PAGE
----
Not later than 6 months after receipt of testing results for a substance, the Administrator shall—

(A)

determine whether to take action related to the substance under section 1412(b) or 1445, or other appropriate statutory authority; and

(B)

consistent with subsection (g), publish such determination in a publicly searchable database.

(3)

Structured evaluation framework

To assess the overall weight of the evidence and relevance to humans and wildlife of results of testing, the Administrator shall develop and use a structured evaluative framework consisting of science-based criteria, consistent with the protection of public health and the environment, for systematically evaluating endocrine mode of action and for determining data relevance, quality, and reliability.

(g)

Public database

Beginning not later than 180 days after the date of the enactment of the Endocrine Disruptor Screening Enhancement Act of 2011 and consistent with section 552 of title 5, United States Code, the Administrator shall publish, in electronic format, a publicly searchable database that contains information regarding the testing program. Not later than 30 days after the date on which the information becomes available, the Administrator shall ensure that, at a minimum, the database—

(1)

identifies the substances selected for testing under the program; and

(2)

includes the documents and information pertaining to the status of testing activities for each such substance, including test orders, deadlines for submission, the Environmental Protection Agency’s data evaluation records, the Administrator’s determination on whether regulatory action will be taken under subsection (f), and the summary of chemical test results.

(h)

Petition for inclusion of a substance in the program

(1)

In general

Any person may submit a petition to the Administrator to—

(A)

identify a substance pursuant to the plan under subsection (b)(1)(A); or

(B)

issue a test order requiring that a substance be tested on an accelerated basis in accordance with subsection (e).

(2)

Specification of facts

Any petition under paragraph (1) shall specify the facts that are claimed to establish that an action described in subparagraph (A) or (B) of paragraph (1) is warranted.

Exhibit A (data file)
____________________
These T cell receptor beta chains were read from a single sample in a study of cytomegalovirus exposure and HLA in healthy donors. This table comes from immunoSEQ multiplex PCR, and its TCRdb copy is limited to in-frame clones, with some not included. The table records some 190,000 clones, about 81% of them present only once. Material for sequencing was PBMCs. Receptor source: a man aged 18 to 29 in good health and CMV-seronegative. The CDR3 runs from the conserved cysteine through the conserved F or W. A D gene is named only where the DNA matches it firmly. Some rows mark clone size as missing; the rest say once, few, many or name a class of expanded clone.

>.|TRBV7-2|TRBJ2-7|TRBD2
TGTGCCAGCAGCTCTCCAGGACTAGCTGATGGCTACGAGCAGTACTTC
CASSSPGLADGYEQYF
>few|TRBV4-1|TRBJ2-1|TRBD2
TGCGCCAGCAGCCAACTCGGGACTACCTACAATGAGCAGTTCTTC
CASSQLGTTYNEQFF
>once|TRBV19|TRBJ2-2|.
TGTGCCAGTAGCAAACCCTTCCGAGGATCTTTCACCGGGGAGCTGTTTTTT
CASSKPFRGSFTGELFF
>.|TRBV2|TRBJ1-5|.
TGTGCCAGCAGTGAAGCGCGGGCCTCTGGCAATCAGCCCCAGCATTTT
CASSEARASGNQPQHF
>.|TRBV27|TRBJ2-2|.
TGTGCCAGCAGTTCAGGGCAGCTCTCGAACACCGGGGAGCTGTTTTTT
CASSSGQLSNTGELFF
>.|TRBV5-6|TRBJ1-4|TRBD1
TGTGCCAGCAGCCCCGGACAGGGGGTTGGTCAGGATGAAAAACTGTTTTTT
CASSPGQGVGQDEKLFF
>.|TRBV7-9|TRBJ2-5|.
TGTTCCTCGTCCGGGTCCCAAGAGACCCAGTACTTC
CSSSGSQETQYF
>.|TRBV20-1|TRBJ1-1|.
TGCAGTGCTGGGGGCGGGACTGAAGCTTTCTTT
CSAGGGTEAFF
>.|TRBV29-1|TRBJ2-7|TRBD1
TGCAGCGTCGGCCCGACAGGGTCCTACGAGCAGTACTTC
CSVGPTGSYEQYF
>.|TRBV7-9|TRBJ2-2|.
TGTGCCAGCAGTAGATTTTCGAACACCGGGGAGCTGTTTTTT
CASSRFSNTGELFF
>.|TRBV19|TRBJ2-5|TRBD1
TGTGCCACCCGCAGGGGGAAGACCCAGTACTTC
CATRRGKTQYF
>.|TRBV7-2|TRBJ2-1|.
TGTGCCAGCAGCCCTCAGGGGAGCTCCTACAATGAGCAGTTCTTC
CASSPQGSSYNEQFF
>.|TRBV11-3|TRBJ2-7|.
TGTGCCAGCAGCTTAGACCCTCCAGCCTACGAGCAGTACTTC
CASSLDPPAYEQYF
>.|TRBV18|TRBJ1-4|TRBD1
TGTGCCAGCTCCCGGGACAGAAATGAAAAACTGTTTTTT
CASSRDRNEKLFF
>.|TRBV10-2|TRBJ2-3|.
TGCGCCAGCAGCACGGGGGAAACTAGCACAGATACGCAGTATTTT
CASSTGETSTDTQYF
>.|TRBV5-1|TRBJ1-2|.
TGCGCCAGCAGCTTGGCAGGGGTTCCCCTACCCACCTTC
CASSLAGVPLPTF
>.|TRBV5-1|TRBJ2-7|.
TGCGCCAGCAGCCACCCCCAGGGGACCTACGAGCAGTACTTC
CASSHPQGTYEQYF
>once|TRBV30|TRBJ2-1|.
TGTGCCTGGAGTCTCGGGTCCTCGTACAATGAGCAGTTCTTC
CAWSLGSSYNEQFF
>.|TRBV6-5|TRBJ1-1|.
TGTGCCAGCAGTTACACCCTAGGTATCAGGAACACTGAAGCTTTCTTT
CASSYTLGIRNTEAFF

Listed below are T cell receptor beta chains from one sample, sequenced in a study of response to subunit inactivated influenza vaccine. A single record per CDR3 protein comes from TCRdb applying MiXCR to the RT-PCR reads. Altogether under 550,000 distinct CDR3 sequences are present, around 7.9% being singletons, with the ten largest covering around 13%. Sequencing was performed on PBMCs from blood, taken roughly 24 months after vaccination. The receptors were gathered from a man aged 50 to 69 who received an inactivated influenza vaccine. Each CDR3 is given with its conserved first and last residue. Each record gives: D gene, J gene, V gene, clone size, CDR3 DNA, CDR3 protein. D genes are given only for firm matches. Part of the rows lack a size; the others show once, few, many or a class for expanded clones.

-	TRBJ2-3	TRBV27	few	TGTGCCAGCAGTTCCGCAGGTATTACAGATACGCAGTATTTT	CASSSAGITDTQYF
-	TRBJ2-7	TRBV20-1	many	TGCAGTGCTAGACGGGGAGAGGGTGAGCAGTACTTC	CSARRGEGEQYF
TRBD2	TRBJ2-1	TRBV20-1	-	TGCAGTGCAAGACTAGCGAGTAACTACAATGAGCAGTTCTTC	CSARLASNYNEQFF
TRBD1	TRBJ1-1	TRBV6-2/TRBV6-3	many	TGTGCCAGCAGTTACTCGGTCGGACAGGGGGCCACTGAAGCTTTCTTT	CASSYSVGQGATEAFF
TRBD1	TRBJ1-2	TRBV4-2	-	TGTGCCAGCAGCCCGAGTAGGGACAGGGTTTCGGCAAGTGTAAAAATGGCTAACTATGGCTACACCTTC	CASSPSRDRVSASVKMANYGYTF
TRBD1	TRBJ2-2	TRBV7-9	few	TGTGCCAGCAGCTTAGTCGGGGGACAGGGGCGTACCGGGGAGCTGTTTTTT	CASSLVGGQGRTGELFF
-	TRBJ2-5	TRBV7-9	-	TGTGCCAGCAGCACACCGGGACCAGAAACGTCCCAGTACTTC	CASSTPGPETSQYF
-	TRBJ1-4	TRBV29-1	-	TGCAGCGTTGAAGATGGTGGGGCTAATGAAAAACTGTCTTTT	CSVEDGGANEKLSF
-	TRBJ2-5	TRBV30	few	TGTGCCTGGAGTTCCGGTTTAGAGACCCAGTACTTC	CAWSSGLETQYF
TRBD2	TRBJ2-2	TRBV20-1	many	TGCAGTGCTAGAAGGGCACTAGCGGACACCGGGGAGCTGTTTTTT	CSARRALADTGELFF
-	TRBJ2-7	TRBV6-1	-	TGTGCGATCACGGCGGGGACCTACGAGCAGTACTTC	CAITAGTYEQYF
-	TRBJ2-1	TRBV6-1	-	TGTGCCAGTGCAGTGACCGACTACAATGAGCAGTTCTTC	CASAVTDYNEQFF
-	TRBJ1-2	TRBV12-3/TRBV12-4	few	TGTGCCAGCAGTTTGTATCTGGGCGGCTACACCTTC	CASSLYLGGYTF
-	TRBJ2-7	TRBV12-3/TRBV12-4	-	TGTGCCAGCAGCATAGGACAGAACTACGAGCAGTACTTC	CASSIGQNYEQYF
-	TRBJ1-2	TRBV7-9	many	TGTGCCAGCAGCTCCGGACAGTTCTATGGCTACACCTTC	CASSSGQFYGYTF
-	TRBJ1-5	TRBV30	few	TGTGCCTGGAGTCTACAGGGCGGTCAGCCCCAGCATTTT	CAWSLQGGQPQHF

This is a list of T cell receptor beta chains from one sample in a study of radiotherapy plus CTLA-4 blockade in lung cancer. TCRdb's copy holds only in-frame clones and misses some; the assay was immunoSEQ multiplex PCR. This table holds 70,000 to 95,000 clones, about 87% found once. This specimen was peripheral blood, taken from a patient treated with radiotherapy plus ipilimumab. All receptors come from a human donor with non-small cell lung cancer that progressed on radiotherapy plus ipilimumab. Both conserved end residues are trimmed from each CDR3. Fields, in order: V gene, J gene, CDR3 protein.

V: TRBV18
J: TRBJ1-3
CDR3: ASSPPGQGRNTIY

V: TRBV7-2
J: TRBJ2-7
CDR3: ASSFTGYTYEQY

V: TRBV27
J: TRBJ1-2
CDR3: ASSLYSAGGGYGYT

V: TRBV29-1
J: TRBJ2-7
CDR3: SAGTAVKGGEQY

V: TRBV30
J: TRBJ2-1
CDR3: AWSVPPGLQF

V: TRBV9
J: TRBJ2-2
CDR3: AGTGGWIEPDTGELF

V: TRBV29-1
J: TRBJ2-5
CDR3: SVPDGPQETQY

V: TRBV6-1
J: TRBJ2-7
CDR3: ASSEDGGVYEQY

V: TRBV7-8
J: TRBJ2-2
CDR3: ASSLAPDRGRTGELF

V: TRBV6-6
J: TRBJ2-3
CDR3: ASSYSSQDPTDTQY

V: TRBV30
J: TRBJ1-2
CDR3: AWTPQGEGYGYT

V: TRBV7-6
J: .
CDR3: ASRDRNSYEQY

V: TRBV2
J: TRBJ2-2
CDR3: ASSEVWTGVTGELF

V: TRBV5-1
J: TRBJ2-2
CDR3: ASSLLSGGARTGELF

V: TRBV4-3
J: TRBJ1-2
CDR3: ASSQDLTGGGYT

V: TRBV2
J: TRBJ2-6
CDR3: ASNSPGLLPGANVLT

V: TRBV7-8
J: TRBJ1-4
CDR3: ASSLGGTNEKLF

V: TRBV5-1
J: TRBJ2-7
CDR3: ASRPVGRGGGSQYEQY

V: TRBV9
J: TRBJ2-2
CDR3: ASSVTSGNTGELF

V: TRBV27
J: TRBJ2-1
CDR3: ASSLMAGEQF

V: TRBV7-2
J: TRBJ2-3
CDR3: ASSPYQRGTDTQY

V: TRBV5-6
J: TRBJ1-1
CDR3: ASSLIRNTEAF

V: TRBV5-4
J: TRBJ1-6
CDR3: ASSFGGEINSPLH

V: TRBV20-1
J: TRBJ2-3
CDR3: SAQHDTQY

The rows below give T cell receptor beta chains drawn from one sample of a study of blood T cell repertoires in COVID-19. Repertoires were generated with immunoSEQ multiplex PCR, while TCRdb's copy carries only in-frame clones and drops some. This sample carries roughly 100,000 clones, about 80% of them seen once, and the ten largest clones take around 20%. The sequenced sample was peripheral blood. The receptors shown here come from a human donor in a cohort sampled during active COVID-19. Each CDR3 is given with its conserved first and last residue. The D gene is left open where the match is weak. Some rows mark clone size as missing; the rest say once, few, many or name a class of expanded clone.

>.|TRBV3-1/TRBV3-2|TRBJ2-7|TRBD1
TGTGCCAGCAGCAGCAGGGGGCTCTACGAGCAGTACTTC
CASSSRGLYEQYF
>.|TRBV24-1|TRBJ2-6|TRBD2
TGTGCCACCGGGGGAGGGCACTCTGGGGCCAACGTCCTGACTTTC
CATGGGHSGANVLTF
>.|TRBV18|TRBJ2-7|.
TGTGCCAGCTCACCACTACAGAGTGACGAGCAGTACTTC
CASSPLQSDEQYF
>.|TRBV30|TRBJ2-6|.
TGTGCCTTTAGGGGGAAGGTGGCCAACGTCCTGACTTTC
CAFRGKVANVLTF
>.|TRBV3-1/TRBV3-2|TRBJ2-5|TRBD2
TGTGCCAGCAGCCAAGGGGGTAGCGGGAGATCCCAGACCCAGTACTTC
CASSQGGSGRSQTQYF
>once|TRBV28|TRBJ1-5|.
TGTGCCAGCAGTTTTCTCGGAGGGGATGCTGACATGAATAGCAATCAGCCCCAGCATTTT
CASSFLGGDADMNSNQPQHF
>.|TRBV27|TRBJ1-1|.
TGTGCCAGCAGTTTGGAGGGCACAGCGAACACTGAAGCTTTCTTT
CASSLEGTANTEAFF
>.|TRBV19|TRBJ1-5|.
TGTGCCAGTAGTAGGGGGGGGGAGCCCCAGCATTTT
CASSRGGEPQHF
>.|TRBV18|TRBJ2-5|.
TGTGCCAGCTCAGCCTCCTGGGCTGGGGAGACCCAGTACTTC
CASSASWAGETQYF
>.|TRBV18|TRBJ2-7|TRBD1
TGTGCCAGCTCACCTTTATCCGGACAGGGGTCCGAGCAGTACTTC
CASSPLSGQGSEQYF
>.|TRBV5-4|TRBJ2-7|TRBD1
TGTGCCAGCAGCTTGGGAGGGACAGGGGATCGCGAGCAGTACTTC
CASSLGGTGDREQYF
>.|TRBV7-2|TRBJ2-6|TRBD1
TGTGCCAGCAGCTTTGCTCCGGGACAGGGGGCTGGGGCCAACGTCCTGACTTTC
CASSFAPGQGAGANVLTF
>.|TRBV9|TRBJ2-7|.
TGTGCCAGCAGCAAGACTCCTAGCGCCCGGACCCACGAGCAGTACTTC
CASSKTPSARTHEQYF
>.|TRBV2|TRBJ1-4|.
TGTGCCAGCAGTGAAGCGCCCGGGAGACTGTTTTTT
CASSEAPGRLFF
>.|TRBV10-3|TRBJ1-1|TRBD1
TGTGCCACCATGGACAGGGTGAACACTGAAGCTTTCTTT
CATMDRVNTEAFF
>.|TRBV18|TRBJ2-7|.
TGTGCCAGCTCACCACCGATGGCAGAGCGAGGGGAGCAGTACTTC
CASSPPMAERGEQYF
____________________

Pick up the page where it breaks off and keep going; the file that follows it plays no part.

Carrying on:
(3)

Administrative action

Not later than 90 days after the filing of a petition described under paragraph (1), the Administrator shall determine whether the petition has established that an action described in subparagraph (A) or (B) of paragraph (1) is warranted and shall grant or deny the petition. If the Administrator grants such petition, the Administrator shall promptly identify the substance pursuant to the plan under subsection (b)(1)(A), or issue an order requiring testing on an accelerated basis in accordance with subsection (e), as applicable. If the Administrator denies the petition, the Administrator shall publish the reasons for such denial in the Federal Register.

(i)

Coordination with other Federal agencies

After the Administrator—

(1)

requires testing of a substance; or

(2)

based in whole or in part on the results of testing, takes action related to a substance under section 1412(b) or 1445, or other appropriate statutory authority;

the Administrator shall give notice of such testing or action to Federal agencies which are authorized by other provisions of law to regulate the substance or products, materials, medications, processes, or practices that use the substance.
(j)

Reporting requirement

Not later than 1 year after the date of the enactment of the Endocrine Disruptor Screening Enhancement Act of 2011, and every 3 years thereafter, the Administrator shall provide a report to the Committee on Energy and Commerce of the House of Representatives and the Committee on Environment and Public Works of the Senate that describes—

(1)

progress made in identifying, testing, and regulating endocrine disruptors as well as plans for future activities;

(2)

any change in screening or testing methodology and evaluation or criteria for evaluating scientifically relevant information;

(3)

actions taken to ensure communication and sharing of scientific information with other Federal agencies and the public; and

(4)

any deviations from the plan or schedule published under subsections (b)(1)(A) and (b)(1)(B) as well as the reasons therefor.

(k)

Testing consortia, compensation, and compliance

(1)

In general